Development of the egg hatch assay for detection of anthelminthic resistance in human hookworms

Albonico, M; Wright, V; Ramsan, M; Haji, HJ; Taylor, M; Savioli, L; Bickle, Q; (2005) Development of the egg hatch assay for detection of anthelminthic resistance in human hookworms. International journal for parasitology, 35 (7). pp. 803-811. ISSN 0020-7519 DOI:

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Evidence of development and rapid spread of anthelminthic resistance in veterinary nematodes raises concern that the increasingly frequent treatments used in chemotherapy-based programmes to control human soil-transmitted helminths may select resistant worms. The aim of this study was to adapt, refine, and evaluate the Egg Hatch Assay (EHA) test, which has been used for veterinary nematodes, for field testing of benzimidazole (BZ) susceptibility/resistance in human hookworms. A second objective was to use this EHA to assess whether a population of worms resistant to mebendazole (MBZ) has built up in a sub-population of frequently treated children in Pemba Island. Stools from 470 school children enrolled in the first (Standard 1) and in the fifth (Standard 5) class were examined at baseline and at 21 days after treatment with 500 mg MBZ or placebo tablets. Standard I children had never received any MBZ treatment whilst Standard 5 children had received a total of 13 rounds of treatment. The EHA, involving culture of purified eggs with increasing drug concentrations showed that, for thiabendazole (TBZ), the mean ED(50)s (concentrations required to prevent 50% of the viable eggs from hatching) for all children at baseline were 0.079 mu g/ml at 48 h and 0.120 mu g/ml at 72 h (P < 0.001). For MBZ, the mean ED(50)s for all children at baseline were 0.895 mu g/ml at 48 h and 1.50 mu g/ml at 72 h (P < 0.001). For TBZ and for MBZ the ED50 from Standard I were similar to those from Standard 5 children both at 48 and at 72 h. At the follow-up for TBZ and for MBZ, there was no significant difference between the ED50 from children who had received MBZ and children treated with placebo. In Pemba, TBZ ED50 values of children non-exposed (Standard 1) and of children exposed (Standard 5) to MBZ treatment, and data from children treated with MBZ and placebo indicate that a drug-resistant worm population has not built up within treated individuals, and that periodic treatment has not yet selected for widespread BZ resistance, at least at the threshold detectable by the EHA in this study. However, ED50 values for strains isolated from Mafia island, an area never exposed to BZ treatment were lower than for Pemba, suggesting lowered sensitivity of hookworm eggs recovered from Pembian children towards BZ. (c) 2005 Australian Society for Parasitology Inc. Published by Elsevier Ltd. All rights reserved.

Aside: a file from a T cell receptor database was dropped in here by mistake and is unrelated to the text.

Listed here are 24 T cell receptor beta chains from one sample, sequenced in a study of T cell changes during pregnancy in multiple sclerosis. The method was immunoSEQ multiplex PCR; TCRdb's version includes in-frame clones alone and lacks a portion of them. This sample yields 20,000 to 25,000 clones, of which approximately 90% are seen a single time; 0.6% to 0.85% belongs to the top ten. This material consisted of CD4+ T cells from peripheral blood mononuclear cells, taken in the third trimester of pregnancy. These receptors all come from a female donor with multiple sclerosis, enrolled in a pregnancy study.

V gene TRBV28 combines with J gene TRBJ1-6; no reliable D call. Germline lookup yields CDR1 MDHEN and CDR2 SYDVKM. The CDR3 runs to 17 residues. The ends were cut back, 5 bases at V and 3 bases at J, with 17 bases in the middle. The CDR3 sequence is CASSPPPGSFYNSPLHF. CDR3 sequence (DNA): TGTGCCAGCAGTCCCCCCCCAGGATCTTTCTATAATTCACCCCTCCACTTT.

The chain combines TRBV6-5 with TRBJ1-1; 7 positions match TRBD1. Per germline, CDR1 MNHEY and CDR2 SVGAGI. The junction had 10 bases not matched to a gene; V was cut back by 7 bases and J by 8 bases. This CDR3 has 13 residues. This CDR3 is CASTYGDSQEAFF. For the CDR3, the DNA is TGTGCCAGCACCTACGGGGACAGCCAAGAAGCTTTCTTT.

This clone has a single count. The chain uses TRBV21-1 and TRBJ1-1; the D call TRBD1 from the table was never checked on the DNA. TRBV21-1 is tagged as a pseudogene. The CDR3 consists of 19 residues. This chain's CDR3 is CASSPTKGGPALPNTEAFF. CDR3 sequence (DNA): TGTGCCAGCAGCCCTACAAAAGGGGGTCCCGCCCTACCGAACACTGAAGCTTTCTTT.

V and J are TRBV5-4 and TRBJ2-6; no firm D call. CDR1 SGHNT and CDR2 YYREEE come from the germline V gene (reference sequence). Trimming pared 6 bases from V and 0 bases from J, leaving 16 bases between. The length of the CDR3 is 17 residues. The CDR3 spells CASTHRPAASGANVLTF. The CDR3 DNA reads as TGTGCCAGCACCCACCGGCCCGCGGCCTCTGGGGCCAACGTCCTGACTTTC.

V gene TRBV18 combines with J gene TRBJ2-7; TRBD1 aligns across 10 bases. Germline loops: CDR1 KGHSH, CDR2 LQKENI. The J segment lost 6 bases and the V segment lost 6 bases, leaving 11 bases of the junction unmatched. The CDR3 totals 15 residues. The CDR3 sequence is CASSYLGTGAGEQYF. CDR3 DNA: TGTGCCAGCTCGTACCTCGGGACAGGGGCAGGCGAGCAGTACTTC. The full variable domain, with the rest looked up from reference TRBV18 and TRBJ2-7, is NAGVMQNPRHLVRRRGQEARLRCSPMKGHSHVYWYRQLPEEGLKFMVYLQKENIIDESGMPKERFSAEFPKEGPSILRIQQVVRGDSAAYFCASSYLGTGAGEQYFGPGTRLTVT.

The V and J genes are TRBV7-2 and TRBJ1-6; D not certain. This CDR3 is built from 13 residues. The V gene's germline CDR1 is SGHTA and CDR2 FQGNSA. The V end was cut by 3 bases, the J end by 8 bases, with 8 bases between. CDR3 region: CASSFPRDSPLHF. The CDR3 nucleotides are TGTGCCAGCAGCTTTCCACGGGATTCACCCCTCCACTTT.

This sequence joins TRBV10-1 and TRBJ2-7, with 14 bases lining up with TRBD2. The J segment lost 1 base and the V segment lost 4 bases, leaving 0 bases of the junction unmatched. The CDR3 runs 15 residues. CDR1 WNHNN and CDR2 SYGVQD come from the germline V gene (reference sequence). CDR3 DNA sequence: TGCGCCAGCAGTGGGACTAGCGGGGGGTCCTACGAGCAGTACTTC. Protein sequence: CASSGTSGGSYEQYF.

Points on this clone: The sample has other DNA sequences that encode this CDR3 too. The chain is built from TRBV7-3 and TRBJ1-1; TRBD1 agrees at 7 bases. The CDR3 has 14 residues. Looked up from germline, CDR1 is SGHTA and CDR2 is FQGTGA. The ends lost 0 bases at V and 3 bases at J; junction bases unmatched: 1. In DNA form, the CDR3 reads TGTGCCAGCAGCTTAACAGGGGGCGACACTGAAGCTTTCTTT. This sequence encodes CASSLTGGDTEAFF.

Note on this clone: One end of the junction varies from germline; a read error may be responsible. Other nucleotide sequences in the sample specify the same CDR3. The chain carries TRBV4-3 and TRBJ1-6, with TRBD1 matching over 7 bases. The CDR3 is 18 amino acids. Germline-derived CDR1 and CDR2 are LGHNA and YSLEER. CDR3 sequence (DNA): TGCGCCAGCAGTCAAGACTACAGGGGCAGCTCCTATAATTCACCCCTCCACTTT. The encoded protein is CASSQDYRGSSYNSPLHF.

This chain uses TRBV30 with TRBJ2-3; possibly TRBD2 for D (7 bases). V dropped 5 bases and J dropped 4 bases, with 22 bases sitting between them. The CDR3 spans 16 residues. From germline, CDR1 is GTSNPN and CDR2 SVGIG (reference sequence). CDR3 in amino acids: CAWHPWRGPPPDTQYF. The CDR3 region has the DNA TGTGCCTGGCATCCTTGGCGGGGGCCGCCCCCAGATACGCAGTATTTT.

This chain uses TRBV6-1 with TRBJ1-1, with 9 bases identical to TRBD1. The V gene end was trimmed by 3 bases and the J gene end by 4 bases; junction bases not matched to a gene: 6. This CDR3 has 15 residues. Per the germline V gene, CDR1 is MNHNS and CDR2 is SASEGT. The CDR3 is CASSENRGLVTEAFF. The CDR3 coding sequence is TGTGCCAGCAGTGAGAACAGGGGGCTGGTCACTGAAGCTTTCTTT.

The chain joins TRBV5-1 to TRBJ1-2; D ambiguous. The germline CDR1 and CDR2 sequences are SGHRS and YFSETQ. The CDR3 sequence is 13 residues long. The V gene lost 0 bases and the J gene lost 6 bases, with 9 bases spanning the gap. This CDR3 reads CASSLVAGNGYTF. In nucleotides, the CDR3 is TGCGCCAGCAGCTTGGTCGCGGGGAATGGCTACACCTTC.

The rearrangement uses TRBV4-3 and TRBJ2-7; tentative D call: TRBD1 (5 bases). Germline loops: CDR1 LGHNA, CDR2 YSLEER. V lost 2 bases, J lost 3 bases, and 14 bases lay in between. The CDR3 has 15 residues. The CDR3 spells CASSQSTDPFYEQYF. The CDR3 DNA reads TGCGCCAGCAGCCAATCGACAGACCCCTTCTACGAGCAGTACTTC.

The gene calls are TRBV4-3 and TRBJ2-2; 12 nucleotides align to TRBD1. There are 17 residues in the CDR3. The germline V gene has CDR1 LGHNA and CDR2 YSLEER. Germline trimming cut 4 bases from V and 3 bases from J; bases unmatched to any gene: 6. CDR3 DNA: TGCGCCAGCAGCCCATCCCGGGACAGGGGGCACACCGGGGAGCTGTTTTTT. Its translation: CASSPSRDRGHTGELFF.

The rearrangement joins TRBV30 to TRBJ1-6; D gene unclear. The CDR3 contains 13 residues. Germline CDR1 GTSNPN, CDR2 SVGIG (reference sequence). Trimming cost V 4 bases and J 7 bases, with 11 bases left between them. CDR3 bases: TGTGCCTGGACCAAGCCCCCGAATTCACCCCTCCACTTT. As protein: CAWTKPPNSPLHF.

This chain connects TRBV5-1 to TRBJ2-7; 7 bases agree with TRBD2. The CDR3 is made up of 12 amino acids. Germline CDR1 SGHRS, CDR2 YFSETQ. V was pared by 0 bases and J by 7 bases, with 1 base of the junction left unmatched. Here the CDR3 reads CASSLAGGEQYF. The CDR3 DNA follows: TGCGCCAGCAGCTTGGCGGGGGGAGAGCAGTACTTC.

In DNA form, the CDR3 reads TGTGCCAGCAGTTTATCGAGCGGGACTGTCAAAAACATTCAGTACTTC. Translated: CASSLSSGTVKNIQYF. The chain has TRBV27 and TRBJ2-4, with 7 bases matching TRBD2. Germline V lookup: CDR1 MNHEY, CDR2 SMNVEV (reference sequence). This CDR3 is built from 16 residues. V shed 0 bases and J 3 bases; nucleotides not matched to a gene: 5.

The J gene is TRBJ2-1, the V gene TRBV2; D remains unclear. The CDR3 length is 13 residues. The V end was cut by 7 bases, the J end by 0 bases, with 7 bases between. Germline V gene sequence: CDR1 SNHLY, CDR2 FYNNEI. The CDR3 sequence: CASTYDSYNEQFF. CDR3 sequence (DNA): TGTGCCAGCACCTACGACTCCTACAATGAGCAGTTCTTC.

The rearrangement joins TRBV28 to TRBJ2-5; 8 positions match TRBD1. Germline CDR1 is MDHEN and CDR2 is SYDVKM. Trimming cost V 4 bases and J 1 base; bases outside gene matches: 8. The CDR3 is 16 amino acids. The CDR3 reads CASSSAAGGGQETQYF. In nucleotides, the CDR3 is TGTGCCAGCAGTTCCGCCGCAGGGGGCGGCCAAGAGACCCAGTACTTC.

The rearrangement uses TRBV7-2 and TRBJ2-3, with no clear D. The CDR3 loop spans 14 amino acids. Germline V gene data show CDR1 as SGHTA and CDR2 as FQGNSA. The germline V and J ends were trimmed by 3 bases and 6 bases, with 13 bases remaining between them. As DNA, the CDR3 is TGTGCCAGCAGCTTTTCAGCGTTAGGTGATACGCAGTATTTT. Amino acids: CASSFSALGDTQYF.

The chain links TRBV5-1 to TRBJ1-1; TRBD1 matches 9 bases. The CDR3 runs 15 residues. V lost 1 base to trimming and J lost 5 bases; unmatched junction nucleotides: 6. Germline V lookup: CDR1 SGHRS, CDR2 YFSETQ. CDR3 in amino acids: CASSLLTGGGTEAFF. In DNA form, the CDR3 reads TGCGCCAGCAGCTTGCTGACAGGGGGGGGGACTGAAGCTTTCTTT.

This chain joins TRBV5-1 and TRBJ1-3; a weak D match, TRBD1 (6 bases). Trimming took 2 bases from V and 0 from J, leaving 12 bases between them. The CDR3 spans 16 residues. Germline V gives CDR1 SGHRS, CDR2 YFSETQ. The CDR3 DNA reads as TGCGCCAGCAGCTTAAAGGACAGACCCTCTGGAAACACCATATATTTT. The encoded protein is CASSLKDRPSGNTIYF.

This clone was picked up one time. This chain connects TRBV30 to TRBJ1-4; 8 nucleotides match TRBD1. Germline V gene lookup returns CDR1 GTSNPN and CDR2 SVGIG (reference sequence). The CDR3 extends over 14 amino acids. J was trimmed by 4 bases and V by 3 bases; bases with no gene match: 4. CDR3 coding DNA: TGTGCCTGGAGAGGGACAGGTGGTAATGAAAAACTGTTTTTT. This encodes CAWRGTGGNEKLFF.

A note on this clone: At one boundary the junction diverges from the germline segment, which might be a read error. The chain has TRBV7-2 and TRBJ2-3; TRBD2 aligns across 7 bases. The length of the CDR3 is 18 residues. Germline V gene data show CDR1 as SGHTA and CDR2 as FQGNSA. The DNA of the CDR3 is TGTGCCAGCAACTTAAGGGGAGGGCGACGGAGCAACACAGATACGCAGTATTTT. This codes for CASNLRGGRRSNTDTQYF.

Item Type: Article
Keywords: egg hatch assay, benzimidazole resistance, hookworms, thiabendazole, mebendazole, anthelmintic, Haemonchus-contortus, thiabendazole resistance, benzimidazole, resistance, mebendazole treatment, nematode infections, ovicidal activity, drug-resistance, pemba island, tubulin, helminths
Faculty and Department: Faculty of Infectious and Tropical Diseases > Dept of Immunology and Infection
PubMed ID: 15885696
Web of Science ID: 230178400013


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